Against all expectations of a year ago, the European market continues its progress
Against all expectations of a year ago, the European market continues its progress. In fact, one could argue that the European market is progressing more quickly than its more mature US brethren. In Q1’17 the US market was down -11% by value according to PWC/CB Insights. By contrast, the value of European Large HTI Transactions (≥$10m) was 18% higher in Q1 ’17 compared to the same period last year.
This is not an entirely trivial assessment, and in fact many headlines are more bearish. “European VC activity falters once again in 1Q”, says Pitchbook; “When comparing Q1 2017 to the same period the year before, little has changed, though some metrics are slightly less favourable than in Q1 2016” states Crunchbase; “Europe deal activity continues upward march”, says PWC/CB Insights, even if their European data still shows a decrease in value (-8%) and an increase in the total number of funding transactions. Focusing solely on the Technology Market, Tech.eu calls it right, they say, “In terms of funding, the quarter was the second best we’ve recorded since we started tracking in 2013, surpassed only by Q1 of 2016, when Spotify raised €1 billion in convertible debt.” With this, Tech.eu saw a decrease of 3% total funding in Q1 ’17 compared to Q1 ’16, however, we at Go4Venture are interested in equity funding, not debt. Taking this into account we are in fact seeing an increase, with Q1 2017 as one of the best first quarters over the past couple of years for European Tech funding.
So why these various assessments? And why this continuing European tech investment market progress? And if this is cyclical, when is this going to end?
For regular readers of the Go4Venture Bulletin, you know our answer. After spending 2010–12 calling the end of the market, we have come to a different conclusion: where it used to be the preserve of specialist tech funds, the tech investment market is now of interest to all investors, which is the overriding factor supporting investment levels. We don’t believe this is a cyclical factor. We see it as a structural change which is changing (for the better) the perceived value of innovation.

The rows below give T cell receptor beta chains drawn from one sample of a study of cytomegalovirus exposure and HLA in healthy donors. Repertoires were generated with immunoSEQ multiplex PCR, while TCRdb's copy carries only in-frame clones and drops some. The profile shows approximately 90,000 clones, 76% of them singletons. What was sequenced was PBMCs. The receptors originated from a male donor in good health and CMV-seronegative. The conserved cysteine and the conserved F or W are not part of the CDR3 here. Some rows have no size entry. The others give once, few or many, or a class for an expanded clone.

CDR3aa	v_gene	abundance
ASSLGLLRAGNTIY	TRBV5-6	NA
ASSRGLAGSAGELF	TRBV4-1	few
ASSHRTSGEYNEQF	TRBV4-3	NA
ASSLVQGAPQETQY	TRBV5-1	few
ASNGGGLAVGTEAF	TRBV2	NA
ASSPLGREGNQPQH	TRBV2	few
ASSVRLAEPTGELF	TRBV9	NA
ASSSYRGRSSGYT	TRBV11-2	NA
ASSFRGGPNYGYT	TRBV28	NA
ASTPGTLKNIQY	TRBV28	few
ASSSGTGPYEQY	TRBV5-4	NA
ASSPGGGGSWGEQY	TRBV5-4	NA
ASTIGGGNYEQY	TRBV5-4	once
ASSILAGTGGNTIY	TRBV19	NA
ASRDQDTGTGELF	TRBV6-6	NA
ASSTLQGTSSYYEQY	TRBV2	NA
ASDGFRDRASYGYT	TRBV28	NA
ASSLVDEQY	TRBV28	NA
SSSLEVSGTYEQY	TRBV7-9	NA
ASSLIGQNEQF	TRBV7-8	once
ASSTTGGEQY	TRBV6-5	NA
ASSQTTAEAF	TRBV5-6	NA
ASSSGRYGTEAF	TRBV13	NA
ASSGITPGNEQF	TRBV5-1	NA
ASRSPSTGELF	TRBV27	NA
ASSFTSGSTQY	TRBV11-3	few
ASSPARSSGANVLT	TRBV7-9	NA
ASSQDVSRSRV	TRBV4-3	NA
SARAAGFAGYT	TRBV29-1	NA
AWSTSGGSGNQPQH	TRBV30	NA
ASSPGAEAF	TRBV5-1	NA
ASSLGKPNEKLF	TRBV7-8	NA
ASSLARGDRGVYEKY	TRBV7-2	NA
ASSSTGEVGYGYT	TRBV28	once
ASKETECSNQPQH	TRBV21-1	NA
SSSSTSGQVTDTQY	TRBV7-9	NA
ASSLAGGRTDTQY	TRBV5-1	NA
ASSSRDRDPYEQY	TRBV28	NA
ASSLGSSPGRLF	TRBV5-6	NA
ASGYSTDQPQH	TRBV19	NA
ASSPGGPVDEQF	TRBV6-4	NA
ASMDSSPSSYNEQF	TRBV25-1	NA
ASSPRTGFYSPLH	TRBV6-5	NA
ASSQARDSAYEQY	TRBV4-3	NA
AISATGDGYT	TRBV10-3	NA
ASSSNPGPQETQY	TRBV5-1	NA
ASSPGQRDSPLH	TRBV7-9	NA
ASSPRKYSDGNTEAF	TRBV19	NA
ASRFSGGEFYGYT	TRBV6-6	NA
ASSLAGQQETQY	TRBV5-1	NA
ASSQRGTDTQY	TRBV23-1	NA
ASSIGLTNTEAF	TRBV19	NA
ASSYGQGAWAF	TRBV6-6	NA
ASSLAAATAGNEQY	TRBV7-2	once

As we’ve put it before, “everybody has become a technology investor” and this discovery process by a new set of investors is creating a profound change to the market:
· At the larger/later stage end, we see big public market investors invading the late-stage world, creating a price bubble which is now dis-inflating as companies come to public markets (latest victim: Cloudera, which priced 2/3 below the price of its D round two years ago).
· At the smaller end we see a number of investors which may be new to technology but use their experience to deploy in specialist verticals such as healthcare (e.g. Merieux Developpement), mobility (e.g. d’Ieteren) or smart buildings (e.g. Marcol). In short the market is lifted by newcomer investors, and these newcomers are learning the tricks quickly: it pays to specialise rather than play the cycle (a la unicorn).
To get a sense of how profound the market change is, have a look at the March 2017 crop of Large HTI investments: out of 26 March 2017 transactions, only 6 (about 20%) were led by traditional tech VCs. Instead:
· 12 were led by corporates, either directly or via their corporate venture arm. Note that Fosun, the Chinese conglomerate and investment company famous for owning Wolverhampton FC and Club Med, alone led 2 investments.
This move in innovation financing away from traditional VCs is actually good for the VC business or entrepreneurs. For VCs, this means more opportunities to refinance their positions. For entrepreneurs this means more options, more doors to knock at. Reaching out beyond the VC world is what Go4Venture’s syndication service is about, connecting companies with a strong lead VC with corporate and generalist financial investors. For more information about the Go4Venture service, click here or email email@example.com.
To read the full March 2017 bulletin on Go4Venture, with company profiles and analysis, click here.